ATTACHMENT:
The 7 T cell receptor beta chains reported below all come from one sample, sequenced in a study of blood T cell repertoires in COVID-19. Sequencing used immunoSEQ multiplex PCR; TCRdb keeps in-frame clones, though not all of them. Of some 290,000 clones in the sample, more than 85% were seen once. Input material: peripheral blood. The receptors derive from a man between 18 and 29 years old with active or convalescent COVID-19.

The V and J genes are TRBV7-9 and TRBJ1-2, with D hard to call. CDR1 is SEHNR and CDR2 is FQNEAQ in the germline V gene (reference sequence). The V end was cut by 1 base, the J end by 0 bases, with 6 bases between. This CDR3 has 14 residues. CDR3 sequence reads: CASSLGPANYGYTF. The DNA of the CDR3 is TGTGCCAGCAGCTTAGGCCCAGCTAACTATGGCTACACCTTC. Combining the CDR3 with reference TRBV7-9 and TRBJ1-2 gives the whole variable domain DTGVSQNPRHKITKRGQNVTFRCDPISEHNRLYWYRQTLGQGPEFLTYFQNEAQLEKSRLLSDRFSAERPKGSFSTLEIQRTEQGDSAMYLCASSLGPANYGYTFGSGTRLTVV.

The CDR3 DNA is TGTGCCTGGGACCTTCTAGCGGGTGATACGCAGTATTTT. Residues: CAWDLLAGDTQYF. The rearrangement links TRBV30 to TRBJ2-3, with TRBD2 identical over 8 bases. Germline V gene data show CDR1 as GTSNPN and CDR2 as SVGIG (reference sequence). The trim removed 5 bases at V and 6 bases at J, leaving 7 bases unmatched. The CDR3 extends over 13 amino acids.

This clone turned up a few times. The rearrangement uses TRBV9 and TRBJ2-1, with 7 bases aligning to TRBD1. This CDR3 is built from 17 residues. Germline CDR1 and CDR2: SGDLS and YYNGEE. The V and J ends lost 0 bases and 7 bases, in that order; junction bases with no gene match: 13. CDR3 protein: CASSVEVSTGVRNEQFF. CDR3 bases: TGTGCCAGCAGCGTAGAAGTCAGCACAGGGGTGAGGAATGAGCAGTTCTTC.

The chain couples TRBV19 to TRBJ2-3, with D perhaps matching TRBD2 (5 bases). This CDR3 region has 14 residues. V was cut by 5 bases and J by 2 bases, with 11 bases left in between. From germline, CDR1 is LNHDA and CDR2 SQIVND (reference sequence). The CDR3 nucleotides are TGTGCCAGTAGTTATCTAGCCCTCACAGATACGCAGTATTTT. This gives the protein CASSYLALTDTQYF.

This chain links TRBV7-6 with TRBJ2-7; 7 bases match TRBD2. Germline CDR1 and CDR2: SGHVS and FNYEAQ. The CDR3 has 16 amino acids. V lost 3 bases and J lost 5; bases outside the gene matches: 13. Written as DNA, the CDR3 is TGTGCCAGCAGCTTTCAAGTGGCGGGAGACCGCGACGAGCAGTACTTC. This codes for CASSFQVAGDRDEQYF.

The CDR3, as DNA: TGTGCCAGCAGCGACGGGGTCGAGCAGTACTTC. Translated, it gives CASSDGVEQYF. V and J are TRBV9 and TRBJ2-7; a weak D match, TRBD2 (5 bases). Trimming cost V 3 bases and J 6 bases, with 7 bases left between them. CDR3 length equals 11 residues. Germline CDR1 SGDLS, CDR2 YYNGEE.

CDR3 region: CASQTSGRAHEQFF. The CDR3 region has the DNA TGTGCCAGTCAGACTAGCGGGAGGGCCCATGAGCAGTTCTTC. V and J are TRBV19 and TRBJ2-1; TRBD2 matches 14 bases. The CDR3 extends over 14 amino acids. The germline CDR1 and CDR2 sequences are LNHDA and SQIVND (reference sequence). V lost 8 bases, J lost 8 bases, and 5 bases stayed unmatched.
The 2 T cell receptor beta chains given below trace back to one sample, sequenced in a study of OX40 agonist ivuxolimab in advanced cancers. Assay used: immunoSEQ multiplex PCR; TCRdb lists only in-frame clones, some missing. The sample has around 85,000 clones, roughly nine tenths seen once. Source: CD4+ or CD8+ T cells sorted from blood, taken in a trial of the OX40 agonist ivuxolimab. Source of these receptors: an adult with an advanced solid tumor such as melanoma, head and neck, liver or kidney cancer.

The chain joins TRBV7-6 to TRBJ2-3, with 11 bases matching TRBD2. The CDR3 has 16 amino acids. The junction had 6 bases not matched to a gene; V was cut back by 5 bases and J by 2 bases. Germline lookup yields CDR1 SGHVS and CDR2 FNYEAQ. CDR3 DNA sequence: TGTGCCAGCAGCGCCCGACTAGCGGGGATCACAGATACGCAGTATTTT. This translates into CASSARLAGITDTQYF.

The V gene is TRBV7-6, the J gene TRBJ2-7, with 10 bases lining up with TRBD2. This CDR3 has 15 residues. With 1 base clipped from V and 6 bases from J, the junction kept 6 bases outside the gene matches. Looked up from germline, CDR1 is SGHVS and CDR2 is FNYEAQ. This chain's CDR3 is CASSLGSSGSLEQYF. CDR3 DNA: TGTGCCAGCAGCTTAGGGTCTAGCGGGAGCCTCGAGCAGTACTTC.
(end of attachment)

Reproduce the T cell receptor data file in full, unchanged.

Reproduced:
The 7 T cell receptor beta chains reported below all come from one sample, sequenced in a study of blood T cell repertoires in COVID-19. Sequencing used immunoSEQ multiplex PCR; TCRdb keeps in-frame clones, though not all of them. Of some 290,000 clones in the sample, more than 85% were seen once. Input material: peripheral blood. The receptors derive from a man between 18 and 29 years old with active or convalescent COVID-19.

The V and J genes are TRBV7-9 and TRBJ1-2, with D hard to call. CDR1 is SEHNR and CDR2 is FQNEAQ in the germline V gene (reference sequence). The V end was cut by 1 base, the J end by 0 bases, with 6 bases between. This CDR3 has 14 residues. CDR3 sequence reads: CASSLGPANYGYTF. The DNA of the CDR3 is TGTGCCAGCAGCTTAGGCCCAGCTAACTATGGCTACACCTTC. Combining the CDR3 with reference TRBV7-9 and TRBJ1-2 gives the whole variable domain DTGVSQNPRHKITKRGQNVTFRCDPISEHNRLYWYRQTLGQGPEFLTYFQNEAQLEKSRLLSDRFSAERPKGSFSTLEIQRTEQGDSAMYLCASSLGPANYGYTFGSGTRLTVV.

The CDR3 DNA is TGTGCCTGGGACCTTCTAGCGGGTGATACGCAGTATTTT. Residues: CAWDLLAGDTQYF. The rearrangement links TRBV30 to TRBJ2-3, with TRBD2 identical over 8 bases. Germline V gene data show CDR1 as GTSNPN and CDR2 as SVGIG (reference sequence). The trim removed 5 bases at V and 6 bases at J, leaving 7 bases unmatched. The CDR3 extends over 13 amino acids.

This clone turned up a few times. The rearrangement uses TRBV9 and TRBJ2-1, with 7 bases aligning to TRBD1. This CDR3 is built from 17 residues. Germline CDR1 and CDR2: SGDLS and YYNGEE. The V and J ends lost 0 bases and 7 bases, in that order; junction bases with no gene match: 13. CDR3 protein: CASSVEVSTGVRNEQFF. CDR3 bases: TGTGCCAGCAGCGTAGAAGTCAGCACAGGGGTGAGGAATGAGCAGTTCTTC.

The chain couples TRBV19 to TRBJ2-3, with D perhaps matching TRBD2 (5 bases). This CDR3 region has 14 residues. V was cut by 5 bases and J by 2 bases, with 11 bases left in between. From germline, CDR1 is LNHDA and CDR2 SQIVND (reference sequence). The CDR3 nucleotides are TGTGCCAGTAGTTATCTAGCCCTCACAGATACGCAGTATTTT. This gives the protein CASSYLALTDTQYF.

This chain links TRBV7-6 with TRBJ2-7; 7 bases match TRBD2. Germline CDR1 and CDR2: SGHVS and FNYEAQ. The CDR3 has 16 amino acids. V lost 3 bases and J lost 5; bases outside the gene matches: 13. Written as DNA, the CDR3 is TGTGCCAGCAGCTTTCAAGTGGCGGGAGACCGCGACGAGCAGTACTTC. This codes for CASSFQVAGDRDEQYF.

The CDR3, as DNA: TGTGCCAGCAGCGACGGGGTCGAGCAGTACTTC. Translated, it gives CASSDGVEQYF. V and J are TRBV9 and TRBJ2-7; a weak D match, TRBD2 (5 bases). Trimming cost V 3 bases and J 6 bases, with 7 bases left between them. CDR3 length equals 11 residues. Germline CDR1 SGDLS, CDR2 YYNGEE.

CDR3 region: CASQTSGRAHEQFF. The CDR3 region has the DNA TGTGCCAGTCAGACTAGCGGGAGGGCCCATGAGCAGTTCTTC. V and J are TRBV19 and TRBJ2-1; TRBD2 matches 14 bases. The CDR3 extends over 14 amino acids. The germline CDR1 and CDR2 sequences are LNHDA and SQIVND (reference sequence). V lost 8 bases, J lost 8 bases, and 5 bases stayed unmatched.
The 2 T cell receptor beta chains given below trace back to one sample, sequenced in a study of OX40 agonist ivuxolimab in advanced cancers. Assay used: immunoSEQ multiplex PCR; TCRdb lists only in-frame clones, some missing. The sample has around 85,000 clones, roughly nine tenths seen once. Source: CD4+ or CD8+ T cells sorted from blood, taken in a trial of the OX40 agonist ivuxolimab. Source of these receptors: an adult with an advanced solid tumor such as melanoma, head and neck, liver or kidney cancer.

The chain joins TRBV7-6 to TRBJ2-3, with 11 bases matching TRBD2. The CDR3 has 16 amino acids. The junction had 6 bases not matched to a gene; V was cut back by 5 bases and J by 2 bases. Germline lookup yields CDR1 SGHVS and CDR2 FNYEAQ. CDR3 DNA sequence: TGTGCCAGCAGCGCCCGACTAGCGGGGATCACAGATACGCAGTATTTT. This translates into CASSARLAGITDTQYF.

The V gene is TRBV7-6, the J gene TRBJ2-7, with 10 bases lining up with TRBD2. This CDR3 has 15 residues. With 1 base clipped from V and 6 bases from J, the junction kept 6 bases outside the gene matches. Looked up from germline, CDR1 is SGHVS and CDR2 is FNYEAQ. This chain's CDR3 is CASSLGSSGSLEQYF. CDR3 DNA: TGTGCCAGCAGCTTAGGGTCTAGCGGGAGCCTCGAGCAGTACTTC.